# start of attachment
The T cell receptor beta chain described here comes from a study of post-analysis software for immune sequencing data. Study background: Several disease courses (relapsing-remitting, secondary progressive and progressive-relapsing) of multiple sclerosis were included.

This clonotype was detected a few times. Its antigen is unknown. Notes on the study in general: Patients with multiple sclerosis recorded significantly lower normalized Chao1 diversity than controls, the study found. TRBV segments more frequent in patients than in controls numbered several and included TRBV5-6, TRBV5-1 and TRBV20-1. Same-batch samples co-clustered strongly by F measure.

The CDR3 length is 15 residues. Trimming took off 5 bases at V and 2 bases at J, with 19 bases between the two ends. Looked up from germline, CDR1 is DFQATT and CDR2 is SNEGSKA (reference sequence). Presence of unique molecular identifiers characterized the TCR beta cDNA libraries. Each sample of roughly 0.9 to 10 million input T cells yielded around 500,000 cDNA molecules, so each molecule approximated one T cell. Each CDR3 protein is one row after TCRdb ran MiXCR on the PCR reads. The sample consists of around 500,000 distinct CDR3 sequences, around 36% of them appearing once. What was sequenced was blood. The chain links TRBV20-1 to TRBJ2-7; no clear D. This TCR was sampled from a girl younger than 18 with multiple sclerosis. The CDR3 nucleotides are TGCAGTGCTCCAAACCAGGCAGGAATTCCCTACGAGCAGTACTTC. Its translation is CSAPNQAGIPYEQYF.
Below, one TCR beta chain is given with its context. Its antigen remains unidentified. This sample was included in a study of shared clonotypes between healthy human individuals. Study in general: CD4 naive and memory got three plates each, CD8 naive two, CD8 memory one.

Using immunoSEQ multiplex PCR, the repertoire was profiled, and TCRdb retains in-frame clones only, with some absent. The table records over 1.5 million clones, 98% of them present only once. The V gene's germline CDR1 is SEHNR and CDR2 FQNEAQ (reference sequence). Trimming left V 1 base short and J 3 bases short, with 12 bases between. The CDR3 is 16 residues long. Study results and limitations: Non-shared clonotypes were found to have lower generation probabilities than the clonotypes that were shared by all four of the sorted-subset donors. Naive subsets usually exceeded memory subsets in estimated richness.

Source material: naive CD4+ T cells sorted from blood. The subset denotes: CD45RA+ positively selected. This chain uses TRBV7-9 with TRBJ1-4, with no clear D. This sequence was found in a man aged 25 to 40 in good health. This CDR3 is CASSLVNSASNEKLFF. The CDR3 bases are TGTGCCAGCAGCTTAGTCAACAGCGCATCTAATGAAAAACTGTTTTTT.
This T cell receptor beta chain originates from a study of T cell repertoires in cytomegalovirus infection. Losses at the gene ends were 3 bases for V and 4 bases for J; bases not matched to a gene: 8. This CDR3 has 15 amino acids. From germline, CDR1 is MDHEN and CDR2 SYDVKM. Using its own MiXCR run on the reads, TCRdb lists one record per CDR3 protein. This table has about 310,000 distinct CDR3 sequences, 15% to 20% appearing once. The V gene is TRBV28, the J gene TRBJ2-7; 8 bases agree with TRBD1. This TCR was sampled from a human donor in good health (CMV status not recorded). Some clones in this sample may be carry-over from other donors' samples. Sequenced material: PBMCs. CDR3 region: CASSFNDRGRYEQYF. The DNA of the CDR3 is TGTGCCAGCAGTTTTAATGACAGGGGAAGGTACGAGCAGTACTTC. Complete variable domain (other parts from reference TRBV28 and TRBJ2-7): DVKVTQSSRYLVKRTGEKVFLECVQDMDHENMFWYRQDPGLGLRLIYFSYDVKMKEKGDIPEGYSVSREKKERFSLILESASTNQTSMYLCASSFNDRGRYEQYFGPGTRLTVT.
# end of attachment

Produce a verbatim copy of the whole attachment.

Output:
The T cell receptor beta chain described here comes from a study of post-analysis software for immune sequencing data. Study background: Several disease courses (relapsing-remitting, secondary progressive and progressive-relapsing) of multiple sclerosis were included.

This clonotype was detected a few times. Its antigen is unknown. Notes on the study in general: Patients with multiple sclerosis recorded significantly lower normalized Chao1 diversity than controls, the study found. TRBV segments more frequent in patients than in controls numbered several and included TRBV5-6, TRBV5-1 and TRBV20-1. Same-batch samples co-clustered strongly by F measure.

The CDR3 length is 15 residues. Trimming took off 5 bases at V and 2 bases at J, with 19 bases between the two ends. Looked up from germline, CDR1 is DFQATT and CDR2 is SNEGSKA (reference sequence). Presence of unique molecular identifiers characterized the TCR beta cDNA libraries. Each sample of roughly 0.9 to 10 million input T cells yielded around 500,000 cDNA molecules, so each molecule approximated one T cell. Each CDR3 protein is one row after TCRdb ran MiXCR on the PCR reads. The sample consists of around 500,000 distinct CDR3 sequences, around 36% of them appearing once. What was sequenced was blood. The chain links TRBV20-1 to TRBJ2-7; no clear D. This TCR was sampled from a girl younger than 18 with multiple sclerosis. The CDR3 nucleotides are TGCAGTGCTCCAAACCAGGCAGGAATTCCCTACGAGCAGTACTTC. Its translation is CSAPNQAGIPYEQYF.
Below, one TCR beta chain is given with its context. Its antigen remains unidentified. This sample was included in a study of shared clonotypes between healthy human individuals. Study in general: CD4 naive and memory got three plates each, CD8 naive two, CD8 memory one.

Using immunoSEQ multiplex PCR, the repertoire was profiled, and TCRdb retains in-frame clones only, with some absent. The table records over 1.5 million clones, 98% of them present only once. The V gene's germline CDR1 is SEHNR and CDR2 FQNEAQ (reference sequence). Trimming left V 1 base short and J 3 bases short, with 12 bases between. The CDR3 is 16 residues long. Study results and limitations: Non-shared clonotypes were found to have lower generation probabilities than the clonotypes that were shared by all four of the sorted-subset donors. Naive subsets usually exceeded memory subsets in estimated richness.

Source material: naive CD4+ T cells sorted from blood. The subset denotes: CD45RA+ positively selected. This chain uses TRBV7-9 with TRBJ1-4, with no clear D. This sequence was found in a man aged 25 to 40 in good health. This CDR3 is CASSLVNSASNEKLFF. The CDR3 bases are TGTGCCAGCAGCTTAGTCAACAGCGCATCTAATGAAAAACTGTTTTTT.
This T cell receptor beta chain originates from a study of T cell repertoires in cytomegalovirus infection. Losses at the gene ends were 3 bases for V and 4 bases for J; bases not matched to a gene: 8. This CDR3 has 15 amino acids. From germline, CDR1 is MDHEN and CDR2 SYDVKM. Using its own MiXCR run on the reads, TCRdb lists one record per CDR3 protein. This table has about 310,000 distinct CDR3 sequences, 15% to 20% appearing once. The V gene is TRBV28, the J gene TRBJ2-7; 8 bases agree with TRBD1. This TCR was sampled from a human donor in good health (CMV status not recorded). Some clones in this sample may be carry-over from other donors' samples. Sequenced material: PBMCs. CDR3 region: CASSFNDRGRYEQYF. The DNA of the CDR3 is TGTGCCAGCAGTTTTAATGACAGGGGAAGGTACGAGCAGTACTTC. Complete variable domain (other parts from reference TRBV28 and TRBJ2-7): DVKVTQSSRYLVKRTGEKVFLECVQDMDHENMFWYRQDPGLGLRLIYFSYDVKMKEKGDIPEGYSVSREKKERFSLILESASTNQTSMYLCASSFNDRGRYEQYFGPGTRLTVT.